The Van Trump Report

The History of the “Pineapple”… I Had No Idea 

I always wondered how and when they started growing Pineapples on the island of Hawaii. From what I had learned, the pineapple was indigenous to South America and is said to originate from the area between southern Brazil and Paraguay. It is believed that the natives of southern Brazil and Paraguay spread the pineapple throughout South America, and it eventually reached the Caribbean, Central America, and Mexico, where it was cultivated by the Mayas and the Aztecs. Columbus encountered the pineapple in 1493 on the leeward island of Guadeloupe. He called it piña de Indes, meaning “pine of the Indians”, and brought it back with him to Spain. It is believed that the Spanish introduced it into the Philippines and eventually into Hawaii. 

It was actually this week back in 1813 that a note was written in a diary found in Hawaii that read, “This week I planted pineapples and an orange tree”. Historians believe the diary belonged to Don Francisco de Paula Marín and conclude that this is the first verifiable record of it being planted as a crop. Pineapple was not again noteworthy until 1849 to 1851 when some 21,000 fruits were transported from the Kona area of Hawaii to Honolulu and then to California after gold was discovered. 

did you know, the lifespan of a pineapple plant is 7 years? The first fruit is born only after the 2nd year. Every year thereafter each plant produces only 1 fruit. The long duration in which for them to grow is because it takes 200 flowers to develop into one fruit. That means every segment you see on the skin of a pineapple was once a flower. It then formed into a berry which then coalesced with other berries from the flowers on the same stalk to form the pineapple you see.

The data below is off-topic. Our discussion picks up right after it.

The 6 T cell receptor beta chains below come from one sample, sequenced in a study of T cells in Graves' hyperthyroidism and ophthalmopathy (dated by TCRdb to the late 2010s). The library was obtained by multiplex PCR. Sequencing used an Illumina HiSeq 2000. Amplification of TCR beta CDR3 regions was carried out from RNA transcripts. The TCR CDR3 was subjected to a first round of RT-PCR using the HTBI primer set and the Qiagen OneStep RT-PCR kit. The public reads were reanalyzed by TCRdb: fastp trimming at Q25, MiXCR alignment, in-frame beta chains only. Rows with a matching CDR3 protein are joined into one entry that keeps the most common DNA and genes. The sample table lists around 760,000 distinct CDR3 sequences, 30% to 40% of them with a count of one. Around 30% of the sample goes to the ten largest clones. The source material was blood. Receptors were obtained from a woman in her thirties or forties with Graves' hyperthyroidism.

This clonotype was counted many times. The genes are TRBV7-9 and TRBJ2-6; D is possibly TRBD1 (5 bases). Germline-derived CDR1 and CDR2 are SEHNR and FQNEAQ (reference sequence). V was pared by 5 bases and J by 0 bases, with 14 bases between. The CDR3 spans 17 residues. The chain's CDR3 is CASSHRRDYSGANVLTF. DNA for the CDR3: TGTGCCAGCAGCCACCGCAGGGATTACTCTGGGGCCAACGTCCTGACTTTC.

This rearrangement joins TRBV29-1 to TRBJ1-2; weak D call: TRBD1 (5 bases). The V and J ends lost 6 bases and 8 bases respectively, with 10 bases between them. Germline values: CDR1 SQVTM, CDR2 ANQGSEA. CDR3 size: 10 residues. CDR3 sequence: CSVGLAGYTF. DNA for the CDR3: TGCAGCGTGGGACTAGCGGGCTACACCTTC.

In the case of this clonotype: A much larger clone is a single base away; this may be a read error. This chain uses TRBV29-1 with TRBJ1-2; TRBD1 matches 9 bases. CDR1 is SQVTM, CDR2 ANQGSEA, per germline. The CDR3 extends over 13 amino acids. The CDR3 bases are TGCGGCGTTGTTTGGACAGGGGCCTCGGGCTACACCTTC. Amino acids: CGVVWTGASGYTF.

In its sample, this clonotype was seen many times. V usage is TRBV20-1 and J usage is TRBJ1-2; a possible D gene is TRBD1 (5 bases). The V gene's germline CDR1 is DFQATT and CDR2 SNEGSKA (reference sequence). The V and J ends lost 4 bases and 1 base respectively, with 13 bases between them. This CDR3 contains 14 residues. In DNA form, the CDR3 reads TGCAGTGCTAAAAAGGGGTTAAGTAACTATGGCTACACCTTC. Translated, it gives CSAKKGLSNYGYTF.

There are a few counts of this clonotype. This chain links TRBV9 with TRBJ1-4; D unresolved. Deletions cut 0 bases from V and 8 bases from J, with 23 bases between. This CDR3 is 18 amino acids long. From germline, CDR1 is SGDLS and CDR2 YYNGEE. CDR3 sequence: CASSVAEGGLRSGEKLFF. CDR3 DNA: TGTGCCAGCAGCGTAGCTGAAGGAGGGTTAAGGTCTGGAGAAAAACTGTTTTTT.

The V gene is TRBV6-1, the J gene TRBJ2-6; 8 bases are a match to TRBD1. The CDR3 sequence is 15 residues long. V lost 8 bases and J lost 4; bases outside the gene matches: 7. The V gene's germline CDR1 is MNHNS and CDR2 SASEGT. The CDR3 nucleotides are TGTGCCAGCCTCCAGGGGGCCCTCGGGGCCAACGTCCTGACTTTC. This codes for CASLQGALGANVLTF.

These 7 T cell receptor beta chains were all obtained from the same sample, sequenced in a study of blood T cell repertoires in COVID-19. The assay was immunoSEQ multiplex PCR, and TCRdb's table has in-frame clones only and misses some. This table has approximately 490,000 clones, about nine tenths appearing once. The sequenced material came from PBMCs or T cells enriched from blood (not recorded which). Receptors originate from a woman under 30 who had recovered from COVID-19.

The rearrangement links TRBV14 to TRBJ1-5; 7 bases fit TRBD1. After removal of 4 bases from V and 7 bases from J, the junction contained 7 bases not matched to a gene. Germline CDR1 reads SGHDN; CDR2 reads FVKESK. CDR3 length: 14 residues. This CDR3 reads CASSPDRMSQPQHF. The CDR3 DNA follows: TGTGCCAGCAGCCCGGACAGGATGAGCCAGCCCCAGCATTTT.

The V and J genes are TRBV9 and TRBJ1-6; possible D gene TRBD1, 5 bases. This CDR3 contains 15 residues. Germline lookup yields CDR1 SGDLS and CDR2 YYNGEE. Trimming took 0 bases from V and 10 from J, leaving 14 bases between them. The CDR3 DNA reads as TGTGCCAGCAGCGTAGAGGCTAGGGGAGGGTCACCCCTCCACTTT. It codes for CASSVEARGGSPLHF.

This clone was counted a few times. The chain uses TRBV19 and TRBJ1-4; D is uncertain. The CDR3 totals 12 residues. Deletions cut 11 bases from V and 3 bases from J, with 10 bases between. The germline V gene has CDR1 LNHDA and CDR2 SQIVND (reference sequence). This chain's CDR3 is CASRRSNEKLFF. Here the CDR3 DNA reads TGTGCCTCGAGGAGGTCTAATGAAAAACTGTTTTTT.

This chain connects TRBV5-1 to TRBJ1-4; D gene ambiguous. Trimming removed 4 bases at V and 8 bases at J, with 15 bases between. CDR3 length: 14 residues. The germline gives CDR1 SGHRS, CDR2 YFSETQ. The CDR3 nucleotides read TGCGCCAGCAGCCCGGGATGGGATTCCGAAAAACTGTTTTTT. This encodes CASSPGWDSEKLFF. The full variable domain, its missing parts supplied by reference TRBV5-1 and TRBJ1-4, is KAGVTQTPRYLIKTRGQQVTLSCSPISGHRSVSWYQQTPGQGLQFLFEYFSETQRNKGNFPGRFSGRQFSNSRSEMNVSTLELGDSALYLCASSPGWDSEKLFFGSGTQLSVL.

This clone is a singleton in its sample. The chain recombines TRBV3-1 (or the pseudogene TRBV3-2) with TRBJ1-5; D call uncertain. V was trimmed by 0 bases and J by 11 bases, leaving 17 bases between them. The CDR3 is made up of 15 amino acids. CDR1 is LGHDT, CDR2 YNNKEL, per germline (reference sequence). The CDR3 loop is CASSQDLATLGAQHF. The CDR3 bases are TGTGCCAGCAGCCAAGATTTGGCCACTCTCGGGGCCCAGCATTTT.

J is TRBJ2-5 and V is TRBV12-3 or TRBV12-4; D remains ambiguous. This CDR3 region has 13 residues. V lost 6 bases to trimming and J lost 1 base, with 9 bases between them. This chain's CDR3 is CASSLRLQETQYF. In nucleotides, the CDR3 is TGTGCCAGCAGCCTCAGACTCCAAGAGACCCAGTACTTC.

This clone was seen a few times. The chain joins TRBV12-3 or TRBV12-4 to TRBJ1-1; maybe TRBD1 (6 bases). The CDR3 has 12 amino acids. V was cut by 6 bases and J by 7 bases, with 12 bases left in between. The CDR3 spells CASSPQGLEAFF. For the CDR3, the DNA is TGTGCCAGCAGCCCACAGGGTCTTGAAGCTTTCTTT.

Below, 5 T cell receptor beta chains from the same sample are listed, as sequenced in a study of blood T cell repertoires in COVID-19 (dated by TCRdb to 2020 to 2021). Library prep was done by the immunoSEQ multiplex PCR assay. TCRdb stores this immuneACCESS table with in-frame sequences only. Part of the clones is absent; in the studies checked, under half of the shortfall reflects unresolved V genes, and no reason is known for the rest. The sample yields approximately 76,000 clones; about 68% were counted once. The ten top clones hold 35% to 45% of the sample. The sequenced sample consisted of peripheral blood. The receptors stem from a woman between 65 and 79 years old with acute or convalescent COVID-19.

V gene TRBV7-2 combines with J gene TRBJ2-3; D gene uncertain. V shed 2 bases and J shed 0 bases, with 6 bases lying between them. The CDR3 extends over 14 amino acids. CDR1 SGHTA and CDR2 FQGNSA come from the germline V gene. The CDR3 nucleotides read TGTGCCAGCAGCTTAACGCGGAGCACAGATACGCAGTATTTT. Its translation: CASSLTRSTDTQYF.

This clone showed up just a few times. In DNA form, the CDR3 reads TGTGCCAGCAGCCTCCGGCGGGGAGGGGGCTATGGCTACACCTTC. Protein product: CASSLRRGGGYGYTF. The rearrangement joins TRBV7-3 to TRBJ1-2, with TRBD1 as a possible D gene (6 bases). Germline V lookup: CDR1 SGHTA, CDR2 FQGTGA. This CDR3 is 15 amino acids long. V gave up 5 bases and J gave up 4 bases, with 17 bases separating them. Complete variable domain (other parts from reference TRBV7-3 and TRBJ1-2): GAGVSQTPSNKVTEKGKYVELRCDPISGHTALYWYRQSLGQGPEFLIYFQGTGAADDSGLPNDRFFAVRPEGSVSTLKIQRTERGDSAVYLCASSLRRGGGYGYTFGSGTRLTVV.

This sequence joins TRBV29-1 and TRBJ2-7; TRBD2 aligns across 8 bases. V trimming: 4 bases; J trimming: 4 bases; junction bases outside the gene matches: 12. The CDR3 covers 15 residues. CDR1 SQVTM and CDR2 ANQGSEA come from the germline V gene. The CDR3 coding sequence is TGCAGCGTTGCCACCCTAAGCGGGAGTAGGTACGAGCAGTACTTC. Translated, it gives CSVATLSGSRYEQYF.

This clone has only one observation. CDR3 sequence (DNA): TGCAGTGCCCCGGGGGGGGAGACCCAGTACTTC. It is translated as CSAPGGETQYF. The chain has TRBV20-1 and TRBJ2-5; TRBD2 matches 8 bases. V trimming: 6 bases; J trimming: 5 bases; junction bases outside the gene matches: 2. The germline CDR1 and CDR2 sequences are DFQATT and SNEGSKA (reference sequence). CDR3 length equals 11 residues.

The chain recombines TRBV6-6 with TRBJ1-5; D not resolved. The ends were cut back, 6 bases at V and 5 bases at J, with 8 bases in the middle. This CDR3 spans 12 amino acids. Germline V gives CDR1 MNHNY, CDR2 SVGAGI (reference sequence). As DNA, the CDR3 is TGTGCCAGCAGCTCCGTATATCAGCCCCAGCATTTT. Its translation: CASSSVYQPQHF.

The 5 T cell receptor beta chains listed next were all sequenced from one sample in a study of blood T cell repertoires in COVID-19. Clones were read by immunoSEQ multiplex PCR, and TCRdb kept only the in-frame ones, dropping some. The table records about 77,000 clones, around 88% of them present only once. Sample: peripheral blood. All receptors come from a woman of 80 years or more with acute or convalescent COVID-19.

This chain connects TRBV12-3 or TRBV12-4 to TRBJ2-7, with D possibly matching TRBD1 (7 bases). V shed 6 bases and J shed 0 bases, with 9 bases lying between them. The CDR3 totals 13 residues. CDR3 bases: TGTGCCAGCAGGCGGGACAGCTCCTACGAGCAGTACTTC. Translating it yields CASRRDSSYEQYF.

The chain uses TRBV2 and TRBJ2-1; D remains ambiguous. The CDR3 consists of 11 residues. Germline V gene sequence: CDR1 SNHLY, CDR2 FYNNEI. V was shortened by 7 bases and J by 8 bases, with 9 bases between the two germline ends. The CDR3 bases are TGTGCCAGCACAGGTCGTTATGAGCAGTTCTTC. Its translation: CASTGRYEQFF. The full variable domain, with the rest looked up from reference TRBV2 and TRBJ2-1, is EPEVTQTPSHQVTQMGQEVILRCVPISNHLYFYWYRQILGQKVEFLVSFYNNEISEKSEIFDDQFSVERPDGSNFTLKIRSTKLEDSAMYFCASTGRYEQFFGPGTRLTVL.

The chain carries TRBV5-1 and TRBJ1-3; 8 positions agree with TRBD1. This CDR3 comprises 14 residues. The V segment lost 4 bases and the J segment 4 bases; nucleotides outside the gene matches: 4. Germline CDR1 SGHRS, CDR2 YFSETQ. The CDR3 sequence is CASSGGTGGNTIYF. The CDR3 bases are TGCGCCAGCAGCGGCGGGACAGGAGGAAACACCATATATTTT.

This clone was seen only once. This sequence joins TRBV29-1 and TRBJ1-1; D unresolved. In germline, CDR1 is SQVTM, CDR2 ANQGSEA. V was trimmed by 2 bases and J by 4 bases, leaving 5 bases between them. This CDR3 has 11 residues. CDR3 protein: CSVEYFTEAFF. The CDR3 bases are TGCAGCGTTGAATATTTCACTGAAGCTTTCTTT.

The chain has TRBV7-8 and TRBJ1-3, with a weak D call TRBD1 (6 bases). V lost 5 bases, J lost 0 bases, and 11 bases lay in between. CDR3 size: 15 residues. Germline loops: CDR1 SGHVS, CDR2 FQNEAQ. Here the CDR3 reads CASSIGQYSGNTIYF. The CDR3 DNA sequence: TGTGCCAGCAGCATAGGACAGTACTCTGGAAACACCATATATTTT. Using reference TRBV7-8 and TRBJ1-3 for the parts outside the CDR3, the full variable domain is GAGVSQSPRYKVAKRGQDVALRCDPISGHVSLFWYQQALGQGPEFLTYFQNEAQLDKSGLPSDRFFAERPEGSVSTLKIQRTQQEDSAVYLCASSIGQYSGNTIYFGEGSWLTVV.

Spoilage during shipment was a serious problem and losses were high because refrigerated shipping did not exist. As a result, there were infrequent small shipments of fresh pineapples from Hawaii to California between 1851 and 1903. Nicholas Appert published the methods for preserving meats, vegetables, and fruits in glass jars in 1810. A British patent on the preservation of foods in tinplated cans and glass jars was issued to Peter Durand, a colleague of Appert, and gave rise to the name “canning”. 

A canning industry was established in Baltimore in 1819 and by 1850, five canning companies existed that mainly processed oysters. However, until relatively late in the 19th century, canned commodities remained beyond the reach of all but the wealthy and government troops on campaigns, e.g., the American Civil War. John Kidwell is credited with the introduction of the pineapple industry to Hawaii; large-scale pineapple cultivation by US companies began in the early 1900s. Among the most famous and influential pineapple industrialists was James Dole, who moved to Hawaii in 1899 and started a pineapple plantation in 1900. The companies Dole and Del Monte began growing pineapples on the island of Oahu in 1901 and 1917, respectively. Dole’s pineapple company began with the acquisition of 60 acres of land in 1901, and grew into a major company, the Dole Food Company…. and so it began! 

Interestingly, in the 1980s, the two largest exporters of pineapple, Dole and Del Monte left Hawaii. It’s simply much cheaper to produce pineapple in Asia and South America. In 2009, Maui Land and Pineapple also shut down operations. Today, the state of Hawaii produces less than 10% of the pineapple sold worldwide. Hawaii, while the largest producer in the states, is only a small percentage of the world’s pineapple production. In fact, over +75% of the world’s pineapples now come from Indonesia, Thailand, and the Philippines. 

Many argue the absolute best pineapples in the world now come from Uganda – the Tropical Fruit Basket in Africa! If you are looking for the sweetest pineapple, experts say it’s the “Antigua Black”, grown primarily on the southwest coast of the island of Antigua. Its sweet flavor is a result of a specific type of soil and the right amount of rainfall, allowing the sugar content to be higher than in other pineapples. (Source: History; Wiki; Pineapple)

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